How a domestic violence survivor and a Mexican immigrant found strength in Taekwondo
Jenny Bullington and Ines Cervantes tell their story live at Ode. The theme was “Stigmas: An ode to the power of opening up.”
Editor’s note:This story was produced as part of an Images & Voices of Hope Restorative Narrative Fellowship, which supports media practitioners who want to tell stories of resilience in communities around the U.S. and abroad. ivoh fellow Ally Karsyn reported this story for Siouxland Public Media’s Ode. It was originally published on July 12, 2017 and is being republished with permission.
By Ally Karsyn
Ally Karsyn is a 2017 ivoh Restorative Narrative fellow and journalist based in Sioux City, Iowa. She is the founder, producer and host of Ode, a live community storytelling series that is recorded for broadcast on Siouxland Public Media. Follow her on Twitter: @AllyKarsyn.
A story of two strangers searching for strength.
JENNY: I sat on a hard metal folding chair—one inconsequential person in two rows of parents. Some knew each other. You could tell by the groupings. They gravitated towards each other, laughing.
Happiness mixed with the smell of sweet muscle sweat permeated throughout the dojo. The sun streamed in through the floor-to-ceiling windows. The warm rays of light seemed to spread an extra layer of cheer. But I felt cold. Dead.
I had once dreamed of becoming someone who could contribute to the good of humanity, to “be the change” I wished to see in the world and all that. Now, I couldn’t even relieve my own suffering. How was I going to help anyone else?
INES: Growing up in Mexico City, my dream was to be a ballerina. My mom was 14 when she got pregnant with my older brother. She left me and my three siblings when I was 5 years old. My dad couldn’t pay for my ballet classes anymore.
My mom showed up again when I was 23. She said she left because my dad beat her. My dad’s family said she left because she fell in love with someone else. After staying with me for a month, my mom got a phone call, said she had to leave and then I never saw her again. Today, I don’t know if she’s dead or alive.
JENNY: That day at the taekwondo school, I’m sure I appeared to be a fully functioning, healthy member of society. I’d force a smile and make small talk with the other parents. “Oh, little Susie did so good in class today! Did you see that jumping side kick?”
It was a joy to watch my kids gain confidence and self-control—something their father lacked. The mundane conversations that night masked my silent suffering. Thrown fists and fits of rage waited for me at home. I longingly looked at the adults and children in their white taekwondo uniforms. They looked happy.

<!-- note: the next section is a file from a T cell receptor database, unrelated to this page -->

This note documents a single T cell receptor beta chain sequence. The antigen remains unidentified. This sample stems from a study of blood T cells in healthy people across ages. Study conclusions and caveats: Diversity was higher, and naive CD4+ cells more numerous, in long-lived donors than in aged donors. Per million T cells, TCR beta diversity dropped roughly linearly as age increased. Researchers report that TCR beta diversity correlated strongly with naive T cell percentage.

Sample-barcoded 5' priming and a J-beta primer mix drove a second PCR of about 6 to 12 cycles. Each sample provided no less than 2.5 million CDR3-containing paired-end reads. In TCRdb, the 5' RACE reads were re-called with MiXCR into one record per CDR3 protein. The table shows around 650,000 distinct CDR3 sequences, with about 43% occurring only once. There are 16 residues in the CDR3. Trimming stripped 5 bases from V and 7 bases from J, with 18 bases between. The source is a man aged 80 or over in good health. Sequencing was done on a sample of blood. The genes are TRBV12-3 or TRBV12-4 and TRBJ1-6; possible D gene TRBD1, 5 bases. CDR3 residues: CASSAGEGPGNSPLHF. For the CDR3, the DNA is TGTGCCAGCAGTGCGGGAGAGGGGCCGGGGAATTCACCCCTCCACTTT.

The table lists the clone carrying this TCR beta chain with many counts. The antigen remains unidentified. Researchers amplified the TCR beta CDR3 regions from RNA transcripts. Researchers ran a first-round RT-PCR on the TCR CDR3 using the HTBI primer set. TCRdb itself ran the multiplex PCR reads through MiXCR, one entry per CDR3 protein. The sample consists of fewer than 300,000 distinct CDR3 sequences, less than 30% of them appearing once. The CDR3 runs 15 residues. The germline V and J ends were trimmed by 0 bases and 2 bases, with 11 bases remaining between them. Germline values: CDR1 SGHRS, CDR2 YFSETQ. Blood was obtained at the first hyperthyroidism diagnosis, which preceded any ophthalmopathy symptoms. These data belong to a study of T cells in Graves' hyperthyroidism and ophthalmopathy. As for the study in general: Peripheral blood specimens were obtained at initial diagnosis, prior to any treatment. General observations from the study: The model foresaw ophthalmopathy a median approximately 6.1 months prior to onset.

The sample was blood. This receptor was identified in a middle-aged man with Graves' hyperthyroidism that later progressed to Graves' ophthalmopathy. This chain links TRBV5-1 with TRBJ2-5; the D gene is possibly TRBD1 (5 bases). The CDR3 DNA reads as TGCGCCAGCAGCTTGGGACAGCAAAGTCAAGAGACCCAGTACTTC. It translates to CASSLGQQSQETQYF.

INES: After I got married the first time, my husband didn’t hit me, but he would say, “You’re fat. You’re ugly. I didn’t want to marry you.” I was scared to leave. What would I do if I got divorced? Nobody would love me.
JENNY: I got married at 19, thinking my life was about to start. But the abuse started happening right away, on the honeymoon. I tried to fix things, finding excuses for him, trying to still love the man I thought he was, who he could be when he was in the part of the cycle of abuse where he would try to make up for what he did.
INES: My dad had died, and I got divorced. I didn’t have a reason to stay in Mexico. I wanted to run away. At 27, I came to the United States for the first time to visit my best friend in Los Angeles. She needed a cook. I helped out in her food truck, making hot dogs, cold sandwiches and breakfast burritos. We parked outside an airplane factory and worked 15 hours a day, sometimes napping on a piece of cardboard inside the truck.
JENNY: I persisted, still having the gumption to reach my goals in my early 20s. I graduated from college and worked in early childhood education. I pursued my master’s degree, studying interpersonal neurobiology, which is the study of how relationships affect the brain and therapeutic techniques to heal any damage that’s been done.
I’d been overseas on a humanitarian aid trip to Ethiopia. I’d become an adult learning instructor. Yet my home life was crumbling. My drive was replaced by the daily game of not setting him off. I could no longer contact my family.